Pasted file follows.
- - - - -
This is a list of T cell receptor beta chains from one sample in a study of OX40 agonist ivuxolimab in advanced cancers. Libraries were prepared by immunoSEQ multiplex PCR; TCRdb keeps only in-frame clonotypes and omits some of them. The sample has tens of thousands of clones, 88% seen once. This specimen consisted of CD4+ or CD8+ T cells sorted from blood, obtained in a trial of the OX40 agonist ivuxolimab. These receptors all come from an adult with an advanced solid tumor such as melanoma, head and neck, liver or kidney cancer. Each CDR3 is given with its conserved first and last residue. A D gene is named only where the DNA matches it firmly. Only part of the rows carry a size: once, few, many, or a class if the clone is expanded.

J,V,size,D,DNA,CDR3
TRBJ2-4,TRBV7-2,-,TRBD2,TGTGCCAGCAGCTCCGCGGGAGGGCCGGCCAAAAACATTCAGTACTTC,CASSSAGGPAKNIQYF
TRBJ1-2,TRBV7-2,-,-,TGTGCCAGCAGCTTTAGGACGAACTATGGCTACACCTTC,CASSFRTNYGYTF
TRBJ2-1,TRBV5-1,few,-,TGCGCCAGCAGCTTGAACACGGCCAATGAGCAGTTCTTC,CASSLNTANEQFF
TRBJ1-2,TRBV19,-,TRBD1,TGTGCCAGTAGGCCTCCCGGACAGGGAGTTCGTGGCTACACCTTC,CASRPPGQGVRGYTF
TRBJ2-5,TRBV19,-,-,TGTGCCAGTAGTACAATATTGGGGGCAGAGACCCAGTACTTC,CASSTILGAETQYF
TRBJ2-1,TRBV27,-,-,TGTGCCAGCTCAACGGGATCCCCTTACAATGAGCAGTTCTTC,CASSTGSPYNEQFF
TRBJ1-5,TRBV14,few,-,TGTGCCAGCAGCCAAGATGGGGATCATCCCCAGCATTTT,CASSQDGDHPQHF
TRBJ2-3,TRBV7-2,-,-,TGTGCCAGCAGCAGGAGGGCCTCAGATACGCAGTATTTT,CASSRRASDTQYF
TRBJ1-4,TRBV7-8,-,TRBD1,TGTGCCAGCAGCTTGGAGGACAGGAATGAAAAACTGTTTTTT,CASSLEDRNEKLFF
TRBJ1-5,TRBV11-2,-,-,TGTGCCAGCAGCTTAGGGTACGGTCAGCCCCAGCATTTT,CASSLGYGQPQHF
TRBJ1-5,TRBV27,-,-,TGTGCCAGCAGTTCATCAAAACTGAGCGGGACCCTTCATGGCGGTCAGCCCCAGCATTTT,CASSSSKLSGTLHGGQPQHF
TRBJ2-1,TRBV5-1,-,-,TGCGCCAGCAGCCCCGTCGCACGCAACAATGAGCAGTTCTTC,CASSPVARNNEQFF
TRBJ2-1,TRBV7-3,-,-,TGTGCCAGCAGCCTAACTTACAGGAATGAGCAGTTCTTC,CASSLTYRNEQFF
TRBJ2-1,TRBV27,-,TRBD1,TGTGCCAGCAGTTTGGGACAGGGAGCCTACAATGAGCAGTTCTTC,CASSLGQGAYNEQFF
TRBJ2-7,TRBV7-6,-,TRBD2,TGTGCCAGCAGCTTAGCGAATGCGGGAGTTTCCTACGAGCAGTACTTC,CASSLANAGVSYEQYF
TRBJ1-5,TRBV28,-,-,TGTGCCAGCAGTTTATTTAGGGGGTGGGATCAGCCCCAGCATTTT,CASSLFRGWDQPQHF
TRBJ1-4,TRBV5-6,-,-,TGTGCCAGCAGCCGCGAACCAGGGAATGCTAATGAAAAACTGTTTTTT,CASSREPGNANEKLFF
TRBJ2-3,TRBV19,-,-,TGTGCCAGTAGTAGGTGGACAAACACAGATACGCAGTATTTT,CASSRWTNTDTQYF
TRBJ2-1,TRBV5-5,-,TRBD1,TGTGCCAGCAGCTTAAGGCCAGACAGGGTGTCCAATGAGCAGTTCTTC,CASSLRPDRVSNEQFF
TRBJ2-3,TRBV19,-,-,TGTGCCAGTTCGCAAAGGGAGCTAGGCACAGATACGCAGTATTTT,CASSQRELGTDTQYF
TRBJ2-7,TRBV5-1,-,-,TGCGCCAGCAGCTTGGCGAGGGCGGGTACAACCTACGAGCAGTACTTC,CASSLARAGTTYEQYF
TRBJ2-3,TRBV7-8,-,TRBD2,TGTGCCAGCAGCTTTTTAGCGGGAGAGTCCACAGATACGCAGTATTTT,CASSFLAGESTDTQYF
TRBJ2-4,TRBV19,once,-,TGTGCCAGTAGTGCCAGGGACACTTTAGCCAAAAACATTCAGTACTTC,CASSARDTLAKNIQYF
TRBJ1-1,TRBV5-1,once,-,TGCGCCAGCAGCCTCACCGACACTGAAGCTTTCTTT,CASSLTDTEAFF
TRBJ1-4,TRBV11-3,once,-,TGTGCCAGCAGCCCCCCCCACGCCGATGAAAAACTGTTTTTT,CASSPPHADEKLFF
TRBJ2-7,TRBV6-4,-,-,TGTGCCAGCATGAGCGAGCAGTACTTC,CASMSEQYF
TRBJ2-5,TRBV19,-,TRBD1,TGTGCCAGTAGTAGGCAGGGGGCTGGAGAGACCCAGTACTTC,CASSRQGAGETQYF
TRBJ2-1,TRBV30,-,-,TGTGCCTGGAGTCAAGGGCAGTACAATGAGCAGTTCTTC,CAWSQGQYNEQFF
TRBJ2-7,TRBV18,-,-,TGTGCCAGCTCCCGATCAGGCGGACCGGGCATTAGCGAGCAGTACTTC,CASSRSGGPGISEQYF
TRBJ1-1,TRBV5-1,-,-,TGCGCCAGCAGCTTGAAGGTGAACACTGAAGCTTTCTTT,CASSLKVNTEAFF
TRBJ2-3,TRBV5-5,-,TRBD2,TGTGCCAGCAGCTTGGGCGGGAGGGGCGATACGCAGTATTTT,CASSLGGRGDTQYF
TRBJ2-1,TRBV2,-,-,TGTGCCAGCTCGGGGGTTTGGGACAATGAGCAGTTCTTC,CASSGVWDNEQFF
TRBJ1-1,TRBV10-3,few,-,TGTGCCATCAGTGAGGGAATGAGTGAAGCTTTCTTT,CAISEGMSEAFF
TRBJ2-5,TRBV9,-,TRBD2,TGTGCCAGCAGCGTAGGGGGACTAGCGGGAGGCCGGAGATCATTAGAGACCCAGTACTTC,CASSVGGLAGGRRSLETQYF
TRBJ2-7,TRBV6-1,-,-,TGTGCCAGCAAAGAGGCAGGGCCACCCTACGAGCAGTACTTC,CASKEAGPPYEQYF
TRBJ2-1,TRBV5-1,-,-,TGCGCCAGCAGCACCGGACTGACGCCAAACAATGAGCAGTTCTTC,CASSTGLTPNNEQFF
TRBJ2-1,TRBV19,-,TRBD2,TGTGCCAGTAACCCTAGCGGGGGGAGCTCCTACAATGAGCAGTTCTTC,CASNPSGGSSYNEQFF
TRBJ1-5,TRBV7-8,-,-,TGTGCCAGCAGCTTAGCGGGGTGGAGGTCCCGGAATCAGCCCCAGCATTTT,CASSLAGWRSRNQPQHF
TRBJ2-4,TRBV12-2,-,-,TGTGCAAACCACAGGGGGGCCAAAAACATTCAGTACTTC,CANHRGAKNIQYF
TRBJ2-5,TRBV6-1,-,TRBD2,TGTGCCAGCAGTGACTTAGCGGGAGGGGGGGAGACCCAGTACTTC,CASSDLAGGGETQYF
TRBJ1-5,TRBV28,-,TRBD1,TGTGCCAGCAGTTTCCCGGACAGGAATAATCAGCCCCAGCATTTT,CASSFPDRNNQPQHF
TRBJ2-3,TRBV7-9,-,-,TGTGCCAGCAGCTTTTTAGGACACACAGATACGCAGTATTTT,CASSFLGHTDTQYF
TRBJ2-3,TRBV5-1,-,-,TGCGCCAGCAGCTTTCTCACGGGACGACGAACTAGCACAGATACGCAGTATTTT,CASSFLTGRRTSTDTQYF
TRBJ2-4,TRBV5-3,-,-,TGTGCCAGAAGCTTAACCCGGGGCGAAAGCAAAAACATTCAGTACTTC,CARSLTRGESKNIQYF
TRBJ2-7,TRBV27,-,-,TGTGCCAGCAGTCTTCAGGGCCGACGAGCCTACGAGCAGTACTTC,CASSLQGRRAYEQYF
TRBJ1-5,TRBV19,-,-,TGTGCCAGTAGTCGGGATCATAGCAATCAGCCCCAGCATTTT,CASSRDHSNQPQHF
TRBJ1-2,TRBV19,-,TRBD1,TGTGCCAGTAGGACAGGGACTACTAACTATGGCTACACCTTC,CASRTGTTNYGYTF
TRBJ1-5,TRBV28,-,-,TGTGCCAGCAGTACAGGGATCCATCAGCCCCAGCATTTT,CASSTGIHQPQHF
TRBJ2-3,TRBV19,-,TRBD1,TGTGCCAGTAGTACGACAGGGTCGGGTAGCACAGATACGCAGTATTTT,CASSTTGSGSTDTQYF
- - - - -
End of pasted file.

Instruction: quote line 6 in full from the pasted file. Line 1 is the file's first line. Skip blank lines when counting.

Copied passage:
TRBJ1-2,TRBV19,-,TRBD1,TGTGCCAGTAGGCCTCCCGGACAGGGAGTTCGTGGCTACACCTTC,CASRPPGQGVRGYTF